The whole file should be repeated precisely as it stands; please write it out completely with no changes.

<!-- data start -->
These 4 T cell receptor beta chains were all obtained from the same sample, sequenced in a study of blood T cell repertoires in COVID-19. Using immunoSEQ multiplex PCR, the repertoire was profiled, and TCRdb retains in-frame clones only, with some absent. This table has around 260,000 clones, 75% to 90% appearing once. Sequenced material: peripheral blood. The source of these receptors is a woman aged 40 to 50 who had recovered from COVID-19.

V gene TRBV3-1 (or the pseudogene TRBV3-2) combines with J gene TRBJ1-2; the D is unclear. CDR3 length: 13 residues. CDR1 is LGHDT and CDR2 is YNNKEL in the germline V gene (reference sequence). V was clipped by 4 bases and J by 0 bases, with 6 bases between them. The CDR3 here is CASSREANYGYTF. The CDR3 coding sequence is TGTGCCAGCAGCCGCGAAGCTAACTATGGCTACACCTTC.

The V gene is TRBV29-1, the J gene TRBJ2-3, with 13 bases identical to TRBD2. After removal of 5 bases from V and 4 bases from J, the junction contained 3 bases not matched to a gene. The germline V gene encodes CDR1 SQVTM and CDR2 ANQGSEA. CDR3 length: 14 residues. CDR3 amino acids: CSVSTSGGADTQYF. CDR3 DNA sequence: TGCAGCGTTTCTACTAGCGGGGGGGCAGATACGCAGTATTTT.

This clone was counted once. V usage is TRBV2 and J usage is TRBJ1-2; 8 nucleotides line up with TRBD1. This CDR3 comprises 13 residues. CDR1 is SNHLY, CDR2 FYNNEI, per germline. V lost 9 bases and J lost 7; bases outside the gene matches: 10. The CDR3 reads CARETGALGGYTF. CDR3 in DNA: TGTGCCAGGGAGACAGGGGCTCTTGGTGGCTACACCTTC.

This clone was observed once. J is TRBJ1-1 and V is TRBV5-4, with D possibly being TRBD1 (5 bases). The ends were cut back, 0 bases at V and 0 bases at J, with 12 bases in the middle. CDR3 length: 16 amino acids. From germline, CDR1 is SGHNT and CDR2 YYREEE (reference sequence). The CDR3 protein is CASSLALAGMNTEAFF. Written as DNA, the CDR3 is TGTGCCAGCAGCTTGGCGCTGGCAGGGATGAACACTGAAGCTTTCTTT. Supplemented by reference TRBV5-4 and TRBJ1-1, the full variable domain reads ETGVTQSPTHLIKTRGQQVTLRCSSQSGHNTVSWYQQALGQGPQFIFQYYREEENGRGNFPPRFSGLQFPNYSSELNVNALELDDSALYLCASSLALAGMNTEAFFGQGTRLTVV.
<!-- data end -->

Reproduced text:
These 4 T cell receptor beta chains were all obtained from the same sample, sequenced in a study of blood T cell repertoires in COVID-19. Using immunoSEQ multiplex PCR, the repertoire was profiled, and TCRdb retains in-frame clones only, with some absent. This table has around 260,000 clones, 75% to 90% appearing once. Sequenced material: peripheral blood. The source of these receptors is a woman aged 40 to 50 who had recovered from COVID-19.

V gene TRBV3-1 (or the pseudogene TRBV3-2) combines with J gene TRBJ1-2; the D is unclear. CDR3 length: 13 residues. CDR1 is LGHDT and CDR2 is YNNKEL in the germline V gene (reference sequence). V was clipped by 4 bases and J by 0 bases, with 6 bases between them. The CDR3 here is CASSREANYGYTF. The CDR3 coding sequence is TGTGCCAGCAGCCGCGAAGCTAACTATGGCTACACCTTC.

The V gene is TRBV29-1, the J gene TRBJ2-3, with 13 bases identical to TRBD2. After removal of 5 bases from V and 4 bases from J, the junction contained 3 bases not matched to a gene. The germline V gene encodes CDR1 SQVTM and CDR2 ANQGSEA. CDR3 length: 14 residues. CDR3 amino acids: CSVSTSGGADTQYF. CDR3 DNA sequence: TGCAGCGTTTCTACTAGCGGGGGGGCAGATACGCAGTATTTT.

This clone was counted once. V usage is TRBV2 and J usage is TRBJ1-2; 8 nucleotides line up with TRBD1. This CDR3 comprises 13 residues. CDR1 is SNHLY, CDR2 FYNNEI, per germline. V lost 9 bases and J lost 7; bases outside the gene matches: 10. The CDR3 reads CARETGALGGYTF. CDR3 in DNA: TGTGCCAGGGAGACAGGGGCTCTTGGTGGCTACACCTTC.

This clone was observed once. J is TRBJ1-1 and V is TRBV5-4, with D possibly being TRBD1 (5 bases). The ends were cut back, 0 bases at V and 0 bases at J, with 12 bases in the middle. CDR3 length: 16 amino acids. From germline, CDR1 is SGHNT and CDR2 YYREEE (reference sequence). The CDR3 protein is CASSLALAGMNTEAFF. Written as DNA, the CDR3 is TGTGCCAGCAGCTTGGCGCTGGCAGGGATGAACACTGAAGCTTTCTTT. Supplemented by reference TRBV5-4 and TRBJ1-1, the full variable domain reads ETGVTQSPTHLIKTRGQQVTLRCSSQSGHNTVSWYQQALGQGPQFIFQYYREEENGRGNFPPRFSGLQFPNYSSELNVNALELDDSALYLCASSLALAGMNTEAFFGQGTRLTVV.